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Managing Vulnerabilities using Fuzz Testing or Fuzzing as part of SecDevOps

The number of cybersecurity related incidents keep increasing and software developers the world over are rapidly adopting DevOps to meet shorter and shorter delivery timelines. As software gets delivered faster and faster using DevOps automation, it is essential to ensure that advanced security testing be integrated into the CI/CD pipeline. We at stackArmor have integrated static code scanning using Yasca and Checkmarx; dynamic web testing using Tenable Nessus, Acunetix or HP Fortinet and verification using SonarQube and Jenkins amongst other tools. You can read more about our SecDevOps whitepaper and blog below.

However, as cyberattacks increase in volume and sophistication, it is essential to keep finding ways to minimize the vulnerability footprint. Fuzz testing or Fuzzing is an advanced security testing protocol for detecting unforeseen system vulnerabilities as a result of deliberate and malicious inputs designed to crash a system. Fuzz testing or Fuzzing is based on sending random inputs to a system and has been around for a long time, but in the face of renewed concerns of vulnerabilities on cloud-hosted SaaS and other systems there has been increasing adoption of fuzzing frameworks and testing techniques. Organizations developing software for compliance focused markets including healthcare, financial services and public sector organizations as well as SaaS solution providers should consider fuzz testing their solutions.

We at stackArmor have been supporting SaaS and ISV providers adopt and implement advanced security testing as part of the CI/CD pipeline and Fuzz testing is increasingly an essential component of such testing.

More About Fuzz Testing or Fuzzing and Vulnerability Scanning

Fuzz testing requires selecting a framework and exploits or tests that can be executed by the framework. A Fuzz testing framework or Fuzzer can be generation-based or mutation-based depending on the manner by which inputs are generated. If the inputs are generated from scratch then it is considered a generation based Fuzzer or if they are produced by modifying existing inputs then it is mutational. The Fuzz testing can be either white-box or black-box, depending on whether it is aware of program structure.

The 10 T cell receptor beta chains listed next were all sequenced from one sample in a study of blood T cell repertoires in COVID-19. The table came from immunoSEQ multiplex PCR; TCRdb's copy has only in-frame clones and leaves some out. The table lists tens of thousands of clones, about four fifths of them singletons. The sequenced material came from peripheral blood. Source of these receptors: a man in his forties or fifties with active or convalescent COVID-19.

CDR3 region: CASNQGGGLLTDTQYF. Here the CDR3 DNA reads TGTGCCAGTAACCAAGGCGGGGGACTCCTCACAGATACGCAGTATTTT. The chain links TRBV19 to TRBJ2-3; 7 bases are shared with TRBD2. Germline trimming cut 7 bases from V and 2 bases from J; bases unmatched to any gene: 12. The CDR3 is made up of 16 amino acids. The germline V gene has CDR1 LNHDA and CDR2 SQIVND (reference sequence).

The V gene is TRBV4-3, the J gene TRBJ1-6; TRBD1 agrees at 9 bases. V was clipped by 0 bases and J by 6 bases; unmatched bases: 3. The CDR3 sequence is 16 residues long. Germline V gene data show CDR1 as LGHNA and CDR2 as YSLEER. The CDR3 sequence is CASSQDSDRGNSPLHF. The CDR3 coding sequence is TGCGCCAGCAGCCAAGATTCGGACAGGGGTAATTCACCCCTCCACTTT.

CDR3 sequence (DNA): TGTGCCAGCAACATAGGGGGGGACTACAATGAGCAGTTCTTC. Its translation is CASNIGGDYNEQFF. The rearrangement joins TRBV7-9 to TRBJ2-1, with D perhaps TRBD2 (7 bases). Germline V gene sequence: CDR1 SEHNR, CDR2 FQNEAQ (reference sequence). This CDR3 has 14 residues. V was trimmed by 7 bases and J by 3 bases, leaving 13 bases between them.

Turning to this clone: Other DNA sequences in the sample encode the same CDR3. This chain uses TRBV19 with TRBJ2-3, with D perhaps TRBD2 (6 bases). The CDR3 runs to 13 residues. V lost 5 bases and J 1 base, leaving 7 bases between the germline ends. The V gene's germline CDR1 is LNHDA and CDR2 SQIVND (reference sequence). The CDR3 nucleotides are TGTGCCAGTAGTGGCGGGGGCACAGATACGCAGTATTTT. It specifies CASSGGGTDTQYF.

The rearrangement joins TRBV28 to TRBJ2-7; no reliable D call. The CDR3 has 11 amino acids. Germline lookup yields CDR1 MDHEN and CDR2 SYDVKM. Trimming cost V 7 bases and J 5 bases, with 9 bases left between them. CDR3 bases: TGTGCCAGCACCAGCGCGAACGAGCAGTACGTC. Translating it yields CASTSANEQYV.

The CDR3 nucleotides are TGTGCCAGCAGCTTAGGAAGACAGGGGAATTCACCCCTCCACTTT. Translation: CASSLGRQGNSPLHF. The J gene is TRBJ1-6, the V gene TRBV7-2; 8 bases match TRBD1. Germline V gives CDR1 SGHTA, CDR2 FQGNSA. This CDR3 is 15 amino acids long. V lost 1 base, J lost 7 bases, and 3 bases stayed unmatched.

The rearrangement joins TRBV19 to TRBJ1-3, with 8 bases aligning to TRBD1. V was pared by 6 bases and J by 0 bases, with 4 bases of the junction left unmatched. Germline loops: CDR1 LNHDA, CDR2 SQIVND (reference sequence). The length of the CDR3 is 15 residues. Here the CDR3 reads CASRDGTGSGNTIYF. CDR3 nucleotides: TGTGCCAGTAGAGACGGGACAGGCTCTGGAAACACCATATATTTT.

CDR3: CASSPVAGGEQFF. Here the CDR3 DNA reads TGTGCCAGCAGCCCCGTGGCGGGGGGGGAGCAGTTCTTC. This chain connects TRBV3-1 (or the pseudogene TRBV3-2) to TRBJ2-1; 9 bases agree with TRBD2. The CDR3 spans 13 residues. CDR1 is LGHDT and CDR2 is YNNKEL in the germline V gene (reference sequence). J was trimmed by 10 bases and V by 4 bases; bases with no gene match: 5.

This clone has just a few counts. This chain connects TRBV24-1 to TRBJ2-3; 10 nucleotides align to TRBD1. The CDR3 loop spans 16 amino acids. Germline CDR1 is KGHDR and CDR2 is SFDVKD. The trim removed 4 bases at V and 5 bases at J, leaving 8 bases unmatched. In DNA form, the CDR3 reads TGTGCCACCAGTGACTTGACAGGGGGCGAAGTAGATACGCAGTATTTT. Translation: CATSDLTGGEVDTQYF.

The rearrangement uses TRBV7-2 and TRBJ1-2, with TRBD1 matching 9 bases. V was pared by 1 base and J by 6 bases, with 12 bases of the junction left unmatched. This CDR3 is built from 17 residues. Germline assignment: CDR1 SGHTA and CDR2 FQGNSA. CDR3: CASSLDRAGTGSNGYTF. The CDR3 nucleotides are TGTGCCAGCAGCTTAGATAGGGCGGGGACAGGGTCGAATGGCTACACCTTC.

Common Fuzz Testing Scenarios and Use Cases including Mobile Applications and MicroServices

Organizations implementing cloud-based systems, mobile applications or API-based microservices based solutions must especially pay attention to Fuzz testing. There is a wide variety of commercial and open source Fuzz testing frameworks depending on the use case and security testing objectives. Amazon Web Services (AWS) provides native fuzz testing for mobile devices using the AWS Device Farm service. Given the rapid adoption of microservices, fuzzing is especially critical. The ability to exploit microservices related vulnerabilities can have a debilitating cascading effect given the snowballing nature of calls inside the backend and database structures. Netflix has documented a number of cases where microservices have been exploited and must be tested thoroughly. SoapUI by SmartBear provides a ready-made open source and commercial solution for fuzzing microservices.

Fuzz Testing Frameworks

Given the relative nascent rise of fuzz testing into the mainstream of commercial security testing, there is a wide variety of available solutions with varying capabilities and support.  Organizations implementing cloud-based systems, mobile applications or API-based microservices based solutions must especially pay attention to Fuzz testing. There is a wide variety of commercial and open source Fuzz testing frameworks. American fuzzy lop (AFL) employs genetic algorithms in order to efficiently increase coverage of test cases. Other popular and common Fuzz testing frameworks include Peach Fuzzer and Sulley’s Python based Fuzzing Framework amongst others. Sulley’s framework is relatively inactive and has a fork called Boofuzz which is more current. Another option is the Google OSS-Fuzz framework. Regardless of the framework, it is essential to ensure that an exploit or fuzz test be available for the workload that must be fuzzed.

For organizations seeking to develop and deploy resilient applications, fuzzing is definitely worth looking into as part of the Secure DevOps pipeline. Learn more about Secure DevOps.

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